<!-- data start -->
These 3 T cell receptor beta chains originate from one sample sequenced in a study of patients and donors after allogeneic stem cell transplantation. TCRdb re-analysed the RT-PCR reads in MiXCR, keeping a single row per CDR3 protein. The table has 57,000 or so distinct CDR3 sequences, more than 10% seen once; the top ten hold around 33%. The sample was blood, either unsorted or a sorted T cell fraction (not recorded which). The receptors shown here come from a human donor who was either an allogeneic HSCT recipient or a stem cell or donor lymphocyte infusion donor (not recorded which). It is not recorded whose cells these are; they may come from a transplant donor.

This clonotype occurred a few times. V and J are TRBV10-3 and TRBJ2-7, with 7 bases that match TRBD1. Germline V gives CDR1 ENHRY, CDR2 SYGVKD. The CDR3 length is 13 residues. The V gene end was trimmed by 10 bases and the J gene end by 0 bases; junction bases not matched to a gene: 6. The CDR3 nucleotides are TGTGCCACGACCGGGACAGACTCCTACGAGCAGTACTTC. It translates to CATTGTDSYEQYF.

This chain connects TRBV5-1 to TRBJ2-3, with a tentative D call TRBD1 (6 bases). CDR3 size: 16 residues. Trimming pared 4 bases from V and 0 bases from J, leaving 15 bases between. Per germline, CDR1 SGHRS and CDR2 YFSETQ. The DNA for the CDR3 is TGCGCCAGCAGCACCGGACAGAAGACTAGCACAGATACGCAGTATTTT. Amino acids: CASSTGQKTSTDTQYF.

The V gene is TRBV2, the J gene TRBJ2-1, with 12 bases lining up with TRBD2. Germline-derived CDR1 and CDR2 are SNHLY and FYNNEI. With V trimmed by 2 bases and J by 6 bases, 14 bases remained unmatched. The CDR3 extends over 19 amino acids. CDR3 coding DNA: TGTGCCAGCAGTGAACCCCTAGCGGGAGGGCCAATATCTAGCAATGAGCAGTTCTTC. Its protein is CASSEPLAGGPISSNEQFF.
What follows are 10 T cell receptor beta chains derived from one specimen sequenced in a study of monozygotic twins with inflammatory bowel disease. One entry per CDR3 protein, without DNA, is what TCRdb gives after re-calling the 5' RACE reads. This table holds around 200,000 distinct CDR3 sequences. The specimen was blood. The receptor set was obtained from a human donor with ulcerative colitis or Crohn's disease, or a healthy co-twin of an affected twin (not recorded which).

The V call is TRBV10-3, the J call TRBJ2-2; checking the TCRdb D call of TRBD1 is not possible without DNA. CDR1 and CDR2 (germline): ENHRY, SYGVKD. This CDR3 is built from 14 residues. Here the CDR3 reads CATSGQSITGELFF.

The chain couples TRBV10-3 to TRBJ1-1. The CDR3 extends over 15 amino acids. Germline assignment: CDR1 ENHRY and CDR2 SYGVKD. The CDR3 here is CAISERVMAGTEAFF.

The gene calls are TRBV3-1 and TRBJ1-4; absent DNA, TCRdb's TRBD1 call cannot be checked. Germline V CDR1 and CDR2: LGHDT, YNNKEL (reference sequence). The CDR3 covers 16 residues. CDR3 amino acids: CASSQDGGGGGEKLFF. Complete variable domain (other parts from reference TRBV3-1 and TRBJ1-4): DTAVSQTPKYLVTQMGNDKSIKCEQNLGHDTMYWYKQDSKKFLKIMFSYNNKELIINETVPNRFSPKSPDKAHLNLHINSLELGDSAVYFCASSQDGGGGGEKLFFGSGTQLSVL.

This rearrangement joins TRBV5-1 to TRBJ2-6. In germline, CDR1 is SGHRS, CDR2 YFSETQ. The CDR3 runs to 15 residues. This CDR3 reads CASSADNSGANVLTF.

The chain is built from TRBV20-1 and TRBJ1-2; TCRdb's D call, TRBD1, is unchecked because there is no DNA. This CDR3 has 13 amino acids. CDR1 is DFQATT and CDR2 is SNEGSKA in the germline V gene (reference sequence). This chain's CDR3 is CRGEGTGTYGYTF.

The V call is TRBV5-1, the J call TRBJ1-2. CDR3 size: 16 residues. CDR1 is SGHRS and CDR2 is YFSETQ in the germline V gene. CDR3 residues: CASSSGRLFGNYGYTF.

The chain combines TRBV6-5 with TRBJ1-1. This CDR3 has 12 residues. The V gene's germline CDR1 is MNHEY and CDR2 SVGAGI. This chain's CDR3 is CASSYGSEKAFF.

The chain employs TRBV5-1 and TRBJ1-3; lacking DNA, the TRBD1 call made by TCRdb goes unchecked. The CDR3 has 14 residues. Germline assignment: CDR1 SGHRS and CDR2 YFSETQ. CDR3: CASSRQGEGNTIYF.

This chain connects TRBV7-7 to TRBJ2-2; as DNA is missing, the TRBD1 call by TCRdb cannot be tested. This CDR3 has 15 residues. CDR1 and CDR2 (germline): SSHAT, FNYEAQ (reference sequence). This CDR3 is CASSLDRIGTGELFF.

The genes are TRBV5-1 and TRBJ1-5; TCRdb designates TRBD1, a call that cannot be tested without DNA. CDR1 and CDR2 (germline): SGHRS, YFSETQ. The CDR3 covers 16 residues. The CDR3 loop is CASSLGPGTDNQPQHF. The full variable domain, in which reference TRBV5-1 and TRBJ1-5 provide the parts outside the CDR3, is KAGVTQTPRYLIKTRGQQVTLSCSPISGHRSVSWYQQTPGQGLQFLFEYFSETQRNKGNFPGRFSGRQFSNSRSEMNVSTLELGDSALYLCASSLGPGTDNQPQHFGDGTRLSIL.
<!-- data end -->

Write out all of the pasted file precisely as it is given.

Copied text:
These 3 T cell receptor beta chains originate from one sample sequenced in a study of patients and donors after allogeneic stem cell transplantation. TCRdb re-analysed the RT-PCR reads in MiXCR, keeping a single row per CDR3 protein. The table has 57,000 or so distinct CDR3 sequences, more than 10% seen once; the top ten hold around 33%. The sample was blood, either unsorted or a sorted T cell fraction (not recorded which). The receptors shown here come from a human donor who was either an allogeneic HSCT recipient or a stem cell or donor lymphocyte infusion donor (not recorded which). It is not recorded whose cells these are; they may come from a transplant donor.

This clonotype occurred a few times. V and J are TRBV10-3 and TRBJ2-7, with 7 bases that match TRBD1. Germline V gives CDR1 ENHRY, CDR2 SYGVKD. The CDR3 length is 13 residues. The V gene end was trimmed by 10 bases and the J gene end by 0 bases; junction bases not matched to a gene: 6. The CDR3 nucleotides are TGTGCCACGACCGGGACAGACTCCTACGAGCAGTACTTC. It translates to CATTGTDSYEQYF.

This chain connects TRBV5-1 to TRBJ2-3, with a tentative D call TRBD1 (6 bases). CDR3 size: 16 residues. Trimming pared 4 bases from V and 0 bases from J, leaving 15 bases between. Per germline, CDR1 SGHRS and CDR2 YFSETQ. The DNA for the CDR3 is TGCGCCAGCAGCACCGGACAGAAGACTAGCACAGATACGCAGTATTTT. Amino acids: CASSTGQKTSTDTQYF.

The V gene is TRBV2, the J gene TRBJ2-1, with 12 bases lining up with TRBD2. Germline-derived CDR1 and CDR2 are SNHLY and FYNNEI. With V trimmed by 2 bases and J by 6 bases, 14 bases remained unmatched. The CDR3 extends over 19 amino acids. CDR3 coding DNA: TGTGCCAGCAGTGAACCCCTAGCGGGAGGGCCAATATCTAGCAATGAGCAGTTCTTC. Its protein is CASSEPLAGGPISSNEQFF.
What follows are 10 T cell receptor beta chains derived from one specimen sequenced in a study of monozygotic twins with inflammatory bowel disease. One entry per CDR3 protein, without DNA, is what TCRdb gives after re-calling the 5' RACE reads. This table holds around 200,000 distinct CDR3 sequences. The specimen was blood. The receptor set was obtained from a human donor with ulcerative colitis or Crohn's disease, or a healthy co-twin of an affected twin (not recorded which).

The V call is TRBV10-3, the J call TRBJ2-2; checking the TCRdb D call of TRBD1 is not possible without DNA. CDR1 and CDR2 (germline): ENHRY, SYGVKD. This CDR3 is built from 14 residues. Here the CDR3 reads CATSGQSITGELFF.

The chain couples TRBV10-3 to TRBJ1-1. The CDR3 extends over 15 amino acids. Germline assignment: CDR1 ENHRY and CDR2 SYGVKD. The CDR3 here is CAISERVMAGTEAFF.

The gene calls are TRBV3-1 and TRBJ1-4; absent DNA, TCRdb's TRBD1 call cannot be checked. Germline V CDR1 and CDR2: LGHDT, YNNKEL (reference sequence). The CDR3 covers 16 residues. CDR3 amino acids: CASSQDGGGGGEKLFF. Complete variable domain (other parts from reference TRBV3-1 and TRBJ1-4): DTAVSQTPKYLVTQMGNDKSIKCEQNLGHDTMYWYKQDSKKFLKIMFSYNNKELIINETVPNRFSPKSPDKAHLNLHINSLELGDSAVYFCASSQDGGGGGEKLFFGSGTQLSVL.

This rearrangement joins TRBV5-1 to TRBJ2-6. In germline, CDR1 is SGHRS, CDR2 YFSETQ. The CDR3 runs to 15 residues. This CDR3 reads CASSADNSGANVLTF.

The chain is built from TRBV20-1 and TRBJ1-2; TCRdb's D call, TRBD1, is unchecked because there is no DNA. This CDR3 has 13 amino acids. CDR1 is DFQATT and CDR2 is SNEGSKA in the germline V gene (reference sequence). This chain's CDR3 is CRGEGTGTYGYTF.

The V call is TRBV5-1, the J call TRBJ1-2. CDR3 size: 16 residues. CDR1 is SGHRS and CDR2 is YFSETQ in the germline V gene. CDR3 residues: CASSSGRLFGNYGYTF.

The chain combines TRBV6-5 with TRBJ1-1. This CDR3 has 12 residues. The V gene's germline CDR1 is MNHEY and CDR2 SVGAGI. This chain's CDR3 is CASSYGSEKAFF.

The chain employs TRBV5-1 and TRBJ1-3; lacking DNA, the TRBD1 call made by TCRdb goes unchecked. The CDR3 has 14 residues. Germline assignment: CDR1 SGHRS and CDR2 YFSETQ. CDR3: CASSRQGEGNTIYF.

This chain connects TRBV7-7 to TRBJ2-2; as DNA is missing, the TRBD1 call by TCRdb cannot be tested. This CDR3 has 15 residues. CDR1 and CDR2 (germline): SSHAT, FNYEAQ (reference sequence). This CDR3 is CASSLDRIGTGELFF.

The genes are TRBV5-1 and TRBJ1-5; TCRdb designates TRBD1, a call that cannot be tested without DNA. CDR1 and CDR2 (germline): SGHRS, YFSETQ. The CDR3 covers 16 residues. The CDR3 loop is CASSLGPGTDNQPQHF. The full variable domain, in which reference TRBV5-1 and TRBJ1-5 provide the parts outside the CDR3, is KAGVTQTPRYLIKTRGQQVTLSCSPISGHRSVSWYQQTPGQGLQFLFEYFSETQRNKGNFPGRFSGRQFSNSRSEMNVSTLELGDSALYLCASSLGPGTDNQPQHFGDGTRLSIL.